There is a resonance between the Latin, and therefore Western language roots of the word “me” and the Sanskrit, and therefore Eastern language roots of the word “suicide.”  Because I am looking for an accurate genealogy of the word and all-important concept of the “self,” I want to know if there is a connection between Western-Eastern worldviews and languages at this concept.  I found a crucial link between the words “self” and “suicide,” which is the act of “taking one’s own life,” at the point where the worldviews and languages of these two far different cultures seem to intersect and converge.  It happens at the word “OWN” which follows in its connection directly to the word “OWE.”

OWN (bef 12c)

[ME owen, fr. OE agen; akin to OHG eigan own, ON eiginn, OE agan to possess – more at OWE]

(adjective)

: belonging to oneself or itself – usually used following a possessive case or possessive adjective

(vt)

1 a: to have or hold as property:  POSSESS b: to have power over:  CONTROL

2: to acknowledge to be true, valid, or as claimed:  ADMIT

syn HAVE, ACKNOWLEDGE

OWE (bef 12c)

[ME owen to possess, own, owe, fr. OE agan; akin to OHG eigun possess, Skt ise he possesses]

1 a archaicPOSSESS, OWN b: to  have or bear (an emotion or attitude) to someone or something

2 a (1): to be under obligation to pay or repay in return for something received  (2): to be under obligation to render (as duty or service)  b: to be indebted to

3: to be indebted for; to be in debt

The concept and idea of “ownership” seems to be directly connected to the concept of “possessing,” or of “possessor-ship.”  The word “own” connects to the word “owe” which connects to the word “possess” through roots in Middle English, Old English, back to Old High German.  From these Western roots, the concept of “self” seems to make a significant and substantial connection in its origins to the Eastern concept of “possess” as it is found in Sanskrit.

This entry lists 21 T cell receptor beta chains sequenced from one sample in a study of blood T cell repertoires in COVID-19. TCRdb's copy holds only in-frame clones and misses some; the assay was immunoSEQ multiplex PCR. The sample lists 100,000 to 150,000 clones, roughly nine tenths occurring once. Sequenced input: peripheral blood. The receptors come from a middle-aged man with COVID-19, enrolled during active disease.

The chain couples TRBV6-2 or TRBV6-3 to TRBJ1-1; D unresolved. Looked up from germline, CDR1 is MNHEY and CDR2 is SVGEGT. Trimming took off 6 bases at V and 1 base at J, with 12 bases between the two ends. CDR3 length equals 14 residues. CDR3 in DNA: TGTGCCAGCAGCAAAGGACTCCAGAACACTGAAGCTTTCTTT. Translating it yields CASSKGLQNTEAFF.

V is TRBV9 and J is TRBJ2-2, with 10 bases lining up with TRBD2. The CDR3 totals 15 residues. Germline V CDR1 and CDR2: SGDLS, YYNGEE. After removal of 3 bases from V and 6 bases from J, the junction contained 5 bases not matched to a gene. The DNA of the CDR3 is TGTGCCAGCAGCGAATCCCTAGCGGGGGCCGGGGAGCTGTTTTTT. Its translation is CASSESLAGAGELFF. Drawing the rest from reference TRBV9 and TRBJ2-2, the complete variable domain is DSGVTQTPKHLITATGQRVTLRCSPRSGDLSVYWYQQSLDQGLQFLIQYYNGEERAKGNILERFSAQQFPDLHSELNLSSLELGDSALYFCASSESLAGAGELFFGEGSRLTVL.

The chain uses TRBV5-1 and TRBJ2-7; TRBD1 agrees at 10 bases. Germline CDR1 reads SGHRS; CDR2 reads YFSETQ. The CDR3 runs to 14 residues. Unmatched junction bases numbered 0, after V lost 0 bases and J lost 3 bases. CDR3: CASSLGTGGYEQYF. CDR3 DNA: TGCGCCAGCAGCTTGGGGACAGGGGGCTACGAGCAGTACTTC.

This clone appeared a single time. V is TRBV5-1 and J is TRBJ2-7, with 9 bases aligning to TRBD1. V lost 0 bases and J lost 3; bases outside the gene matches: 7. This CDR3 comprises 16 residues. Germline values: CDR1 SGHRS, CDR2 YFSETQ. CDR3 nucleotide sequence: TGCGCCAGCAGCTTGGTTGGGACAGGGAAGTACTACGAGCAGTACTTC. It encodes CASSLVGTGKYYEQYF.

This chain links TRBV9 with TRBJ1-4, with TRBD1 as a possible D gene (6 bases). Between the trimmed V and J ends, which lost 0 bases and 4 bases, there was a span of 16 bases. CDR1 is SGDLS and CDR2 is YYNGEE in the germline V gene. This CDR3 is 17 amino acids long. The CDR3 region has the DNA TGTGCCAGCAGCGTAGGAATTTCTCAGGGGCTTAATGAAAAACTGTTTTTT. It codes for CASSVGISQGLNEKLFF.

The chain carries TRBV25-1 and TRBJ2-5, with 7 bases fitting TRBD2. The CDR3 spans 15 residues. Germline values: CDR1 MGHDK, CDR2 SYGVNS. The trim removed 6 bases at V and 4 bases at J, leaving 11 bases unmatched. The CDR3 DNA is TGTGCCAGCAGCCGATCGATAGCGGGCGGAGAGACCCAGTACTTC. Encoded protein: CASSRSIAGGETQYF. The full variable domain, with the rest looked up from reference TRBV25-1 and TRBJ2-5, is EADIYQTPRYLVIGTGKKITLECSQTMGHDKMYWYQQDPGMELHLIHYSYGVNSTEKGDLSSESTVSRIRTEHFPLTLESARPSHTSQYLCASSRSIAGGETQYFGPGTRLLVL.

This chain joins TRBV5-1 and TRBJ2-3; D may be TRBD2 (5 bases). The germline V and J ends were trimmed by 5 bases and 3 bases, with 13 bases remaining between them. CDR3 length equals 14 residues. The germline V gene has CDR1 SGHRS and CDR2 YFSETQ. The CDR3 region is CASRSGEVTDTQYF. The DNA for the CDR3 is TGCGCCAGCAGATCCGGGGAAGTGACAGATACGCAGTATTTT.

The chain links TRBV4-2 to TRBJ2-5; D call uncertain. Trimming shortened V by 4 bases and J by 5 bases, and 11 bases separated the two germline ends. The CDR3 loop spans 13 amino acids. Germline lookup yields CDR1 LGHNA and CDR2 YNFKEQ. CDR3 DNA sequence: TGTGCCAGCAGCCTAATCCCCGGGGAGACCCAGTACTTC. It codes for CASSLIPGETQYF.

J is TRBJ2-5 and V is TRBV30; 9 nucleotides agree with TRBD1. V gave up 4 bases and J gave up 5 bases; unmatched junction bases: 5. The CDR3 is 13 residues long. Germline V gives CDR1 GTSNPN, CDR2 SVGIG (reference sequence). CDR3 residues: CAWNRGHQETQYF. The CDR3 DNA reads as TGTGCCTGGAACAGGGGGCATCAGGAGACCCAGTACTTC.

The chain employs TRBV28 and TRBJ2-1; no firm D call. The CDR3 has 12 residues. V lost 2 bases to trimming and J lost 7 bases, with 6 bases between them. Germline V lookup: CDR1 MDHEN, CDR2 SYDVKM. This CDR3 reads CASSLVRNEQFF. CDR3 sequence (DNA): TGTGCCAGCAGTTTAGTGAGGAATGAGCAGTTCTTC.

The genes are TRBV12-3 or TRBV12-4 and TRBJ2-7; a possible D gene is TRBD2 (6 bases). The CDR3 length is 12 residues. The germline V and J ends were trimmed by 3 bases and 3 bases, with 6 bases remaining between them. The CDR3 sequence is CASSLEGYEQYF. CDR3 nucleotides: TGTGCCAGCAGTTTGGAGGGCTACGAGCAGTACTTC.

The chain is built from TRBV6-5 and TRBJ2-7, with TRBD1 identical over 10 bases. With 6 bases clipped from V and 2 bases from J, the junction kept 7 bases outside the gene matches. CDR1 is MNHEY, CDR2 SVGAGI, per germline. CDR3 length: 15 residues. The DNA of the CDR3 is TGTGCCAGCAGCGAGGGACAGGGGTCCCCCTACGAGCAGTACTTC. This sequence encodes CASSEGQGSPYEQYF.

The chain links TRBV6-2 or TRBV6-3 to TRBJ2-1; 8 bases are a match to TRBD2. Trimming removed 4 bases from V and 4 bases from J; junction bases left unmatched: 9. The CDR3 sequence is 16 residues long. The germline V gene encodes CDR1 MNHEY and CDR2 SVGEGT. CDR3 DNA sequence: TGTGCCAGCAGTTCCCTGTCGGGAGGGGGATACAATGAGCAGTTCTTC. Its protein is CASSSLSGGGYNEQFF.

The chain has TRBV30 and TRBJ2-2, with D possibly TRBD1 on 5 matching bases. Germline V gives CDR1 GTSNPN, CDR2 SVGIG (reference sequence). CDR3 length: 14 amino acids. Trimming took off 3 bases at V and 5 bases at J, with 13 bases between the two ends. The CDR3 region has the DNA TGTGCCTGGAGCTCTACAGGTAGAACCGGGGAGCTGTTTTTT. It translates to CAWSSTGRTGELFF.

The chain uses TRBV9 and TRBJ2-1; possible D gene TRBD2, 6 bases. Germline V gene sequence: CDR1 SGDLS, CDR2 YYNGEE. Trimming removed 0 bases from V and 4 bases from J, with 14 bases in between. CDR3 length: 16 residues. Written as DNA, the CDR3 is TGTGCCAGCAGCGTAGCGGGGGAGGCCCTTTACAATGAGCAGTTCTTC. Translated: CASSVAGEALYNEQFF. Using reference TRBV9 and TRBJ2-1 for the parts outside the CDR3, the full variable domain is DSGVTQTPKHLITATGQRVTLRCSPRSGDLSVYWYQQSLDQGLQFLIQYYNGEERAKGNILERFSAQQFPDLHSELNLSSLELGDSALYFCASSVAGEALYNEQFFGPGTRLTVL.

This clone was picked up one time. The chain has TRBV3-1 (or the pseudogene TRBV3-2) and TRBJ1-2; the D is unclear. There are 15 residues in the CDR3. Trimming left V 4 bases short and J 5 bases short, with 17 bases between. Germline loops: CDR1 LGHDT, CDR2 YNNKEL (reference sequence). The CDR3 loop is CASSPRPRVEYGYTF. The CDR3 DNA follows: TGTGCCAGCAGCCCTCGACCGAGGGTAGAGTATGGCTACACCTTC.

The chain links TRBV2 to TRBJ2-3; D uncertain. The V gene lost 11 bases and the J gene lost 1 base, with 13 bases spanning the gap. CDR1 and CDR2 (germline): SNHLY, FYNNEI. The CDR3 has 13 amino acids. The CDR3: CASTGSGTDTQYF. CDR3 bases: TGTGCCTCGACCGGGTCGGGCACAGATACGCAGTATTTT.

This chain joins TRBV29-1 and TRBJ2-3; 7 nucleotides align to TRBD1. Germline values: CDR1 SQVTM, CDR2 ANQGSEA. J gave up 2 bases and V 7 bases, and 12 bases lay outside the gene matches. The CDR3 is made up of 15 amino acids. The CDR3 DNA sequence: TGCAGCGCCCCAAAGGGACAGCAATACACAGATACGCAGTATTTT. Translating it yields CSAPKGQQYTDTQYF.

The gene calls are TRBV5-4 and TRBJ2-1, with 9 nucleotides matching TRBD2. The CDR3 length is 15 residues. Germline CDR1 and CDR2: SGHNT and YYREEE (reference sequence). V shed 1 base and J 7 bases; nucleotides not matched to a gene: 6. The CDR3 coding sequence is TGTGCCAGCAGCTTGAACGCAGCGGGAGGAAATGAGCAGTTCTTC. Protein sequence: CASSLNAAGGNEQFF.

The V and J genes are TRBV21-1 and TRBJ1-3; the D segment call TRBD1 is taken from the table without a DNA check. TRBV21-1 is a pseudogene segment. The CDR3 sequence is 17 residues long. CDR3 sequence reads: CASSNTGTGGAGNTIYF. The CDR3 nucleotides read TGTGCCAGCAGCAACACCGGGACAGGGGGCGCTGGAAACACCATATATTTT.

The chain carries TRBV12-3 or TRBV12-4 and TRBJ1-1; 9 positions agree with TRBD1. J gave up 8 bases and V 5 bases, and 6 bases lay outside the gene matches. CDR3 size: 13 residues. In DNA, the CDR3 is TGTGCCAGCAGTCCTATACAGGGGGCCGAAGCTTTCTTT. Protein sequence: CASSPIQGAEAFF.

Now, this is interesting!  Remember when we found connections to the word POTENT?  Here comes the concept again.

POSSESS (15c)

[ME possessen, fr. MF possesser to have possession of, take possession of, fr. L possessus, pp. of possidere, fr. potis able, in power + sedere to sit – more at POTENT, SIT]

1 a: to instate as owner b: to make the owner or holder

2 a: to have and hold as property:  OWN  b: to have as an attribute, knowledge, or skill

3 a: to take into one’s possession b: to enter into and control firmly:  DOMINATE  c: to bring or cause to fall under the influence, possession, or control of some emotional or intellectual reaction

syn see HAVE

“Have” is a synonym for both possess and own.

HAVE (bef. 12c)

[ME aven, fr. OE habban; akin to OHG haben to have, hevan to lift – more at HEAVE]

1 a: to hold or maintain as a possession, privilege, or entitlement b: to hold in one’s use, service, regard, or at one’s disposal  c: to hold, include, or contain as a part or whole

2: to feel obligation in regard to

3: to stand in a certain relationship to

4 a: to acquire or get possession of:  OBTAIN  b: RECEIVE  c: ACCEPT

HEAVE (bef. 12c)

[ME heven, fr. OE hebban; akin to OHG hevan to lift, L capere to take]

1: ELEVATE

2: to cause to be lifted upward or onward

3: THROW, CAST

I can’t help but notice that the word “throw” is repeated here in reference to “heave,” and was also connected directly to the word “throe” and the word “trauma.”  I am also fascinated with connection in Middle English roots between the word “heave” and the word “heaven.”  (Heave!  Ho!  Up we go!)

HEAVEN (bef. 12c)

[ME heven, fr. OE heofon; perhaps akin to OHG himil heaven]

1: the expanse of space that seems to be over the earth like a dome:  FIRMAMENT

2: the dwelling place of the Deity and the joyful abode of the blessed dead  b: a spiritual state of everlasting communion with God

3: GOD

4: a place or condition of utmost happiness